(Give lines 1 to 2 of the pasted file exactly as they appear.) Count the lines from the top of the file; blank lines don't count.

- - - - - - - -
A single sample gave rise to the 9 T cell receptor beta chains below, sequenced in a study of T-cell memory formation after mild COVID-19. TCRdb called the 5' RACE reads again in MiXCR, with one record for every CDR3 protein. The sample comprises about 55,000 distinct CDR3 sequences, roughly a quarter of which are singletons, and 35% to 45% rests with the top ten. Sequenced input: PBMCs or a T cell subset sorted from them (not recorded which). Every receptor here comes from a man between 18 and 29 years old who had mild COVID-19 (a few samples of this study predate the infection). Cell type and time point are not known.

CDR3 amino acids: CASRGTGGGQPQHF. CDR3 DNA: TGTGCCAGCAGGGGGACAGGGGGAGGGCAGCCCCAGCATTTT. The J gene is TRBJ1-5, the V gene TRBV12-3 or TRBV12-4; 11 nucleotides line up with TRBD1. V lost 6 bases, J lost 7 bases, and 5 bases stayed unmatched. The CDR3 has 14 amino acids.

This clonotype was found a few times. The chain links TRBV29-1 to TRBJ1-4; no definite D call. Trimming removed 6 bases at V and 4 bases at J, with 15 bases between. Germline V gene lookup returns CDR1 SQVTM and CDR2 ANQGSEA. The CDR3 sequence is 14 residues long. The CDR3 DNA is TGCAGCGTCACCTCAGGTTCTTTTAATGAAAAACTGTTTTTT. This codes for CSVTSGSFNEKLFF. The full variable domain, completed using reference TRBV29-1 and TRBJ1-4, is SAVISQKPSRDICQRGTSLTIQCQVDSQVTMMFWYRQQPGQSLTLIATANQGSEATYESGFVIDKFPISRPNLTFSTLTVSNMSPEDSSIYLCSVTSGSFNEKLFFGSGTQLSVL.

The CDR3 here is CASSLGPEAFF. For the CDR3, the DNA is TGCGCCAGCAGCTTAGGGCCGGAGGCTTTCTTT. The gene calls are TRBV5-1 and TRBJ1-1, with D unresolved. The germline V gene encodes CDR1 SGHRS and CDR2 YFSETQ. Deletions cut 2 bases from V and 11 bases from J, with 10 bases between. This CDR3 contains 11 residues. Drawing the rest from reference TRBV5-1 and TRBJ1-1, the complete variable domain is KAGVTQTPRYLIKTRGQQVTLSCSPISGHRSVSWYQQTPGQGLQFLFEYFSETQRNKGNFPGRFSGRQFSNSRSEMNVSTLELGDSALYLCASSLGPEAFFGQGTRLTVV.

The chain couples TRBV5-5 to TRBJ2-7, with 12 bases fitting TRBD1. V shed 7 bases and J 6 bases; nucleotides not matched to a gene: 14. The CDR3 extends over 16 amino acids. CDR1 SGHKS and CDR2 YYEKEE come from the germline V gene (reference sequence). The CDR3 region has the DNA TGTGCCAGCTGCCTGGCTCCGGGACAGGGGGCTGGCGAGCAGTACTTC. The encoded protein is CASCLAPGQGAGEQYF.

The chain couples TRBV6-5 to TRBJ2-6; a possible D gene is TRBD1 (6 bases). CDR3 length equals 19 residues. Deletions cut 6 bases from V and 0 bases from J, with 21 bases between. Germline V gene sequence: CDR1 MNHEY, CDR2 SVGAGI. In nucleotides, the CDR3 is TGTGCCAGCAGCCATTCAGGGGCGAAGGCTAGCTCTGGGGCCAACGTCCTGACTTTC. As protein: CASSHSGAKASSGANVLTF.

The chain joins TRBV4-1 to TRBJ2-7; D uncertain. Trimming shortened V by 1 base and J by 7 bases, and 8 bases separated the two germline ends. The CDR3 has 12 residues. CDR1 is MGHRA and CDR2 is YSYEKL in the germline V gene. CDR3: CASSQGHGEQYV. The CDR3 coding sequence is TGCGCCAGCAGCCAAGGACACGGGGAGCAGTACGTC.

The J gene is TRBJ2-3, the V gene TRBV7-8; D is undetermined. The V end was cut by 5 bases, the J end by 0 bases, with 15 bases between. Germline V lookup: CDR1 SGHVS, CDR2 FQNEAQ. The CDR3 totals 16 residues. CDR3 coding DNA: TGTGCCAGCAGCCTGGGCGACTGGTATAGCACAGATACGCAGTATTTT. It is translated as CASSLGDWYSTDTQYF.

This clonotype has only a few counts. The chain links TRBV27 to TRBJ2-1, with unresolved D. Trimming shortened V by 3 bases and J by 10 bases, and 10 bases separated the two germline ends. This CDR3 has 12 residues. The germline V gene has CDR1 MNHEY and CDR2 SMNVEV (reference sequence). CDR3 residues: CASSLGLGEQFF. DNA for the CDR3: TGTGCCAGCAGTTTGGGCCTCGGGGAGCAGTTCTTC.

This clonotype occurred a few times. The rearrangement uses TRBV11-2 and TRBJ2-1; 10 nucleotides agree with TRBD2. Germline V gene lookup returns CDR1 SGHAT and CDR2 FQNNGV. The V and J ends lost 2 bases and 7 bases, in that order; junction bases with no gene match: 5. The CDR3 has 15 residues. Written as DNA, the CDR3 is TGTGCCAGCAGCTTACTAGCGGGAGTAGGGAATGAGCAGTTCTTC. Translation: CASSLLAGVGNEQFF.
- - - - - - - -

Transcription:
A single sample gave rise to the 9 T cell receptor beta chains below, sequenced in a study of T-cell memory formation after mild COVID-19. TCRdb called the 5' RACE reads again in MiXCR, with one record for every CDR3 protein. The sample comprises about 55,000 distinct CDR3 sequences, roughly a quarter of which are singletons, and 35% to 45% rests with the top ten. Sequenced input: PBMCs or a T cell subset sorted from them (not recorded which). Every receptor here comes from a man between 18 and 29 years old who had mild COVID-19 (a few samples of this study predate the infection). Cell type and time point are not known.

CDR3 amino acids: CASRGTGGGQPQHF. CDR3 DNA: TGTGCCAGCAGGGGGACAGGGGGAGGGCAGCCCCAGCATTTT. The J gene is TRBJ1-5, the V gene TRBV12-3 or TRBV12-4; 11 nucleotides line up with TRBD1. V lost 6 bases, J lost 7 bases, and 5 bases stayed unmatched. The CDR3 has 14 amino acids.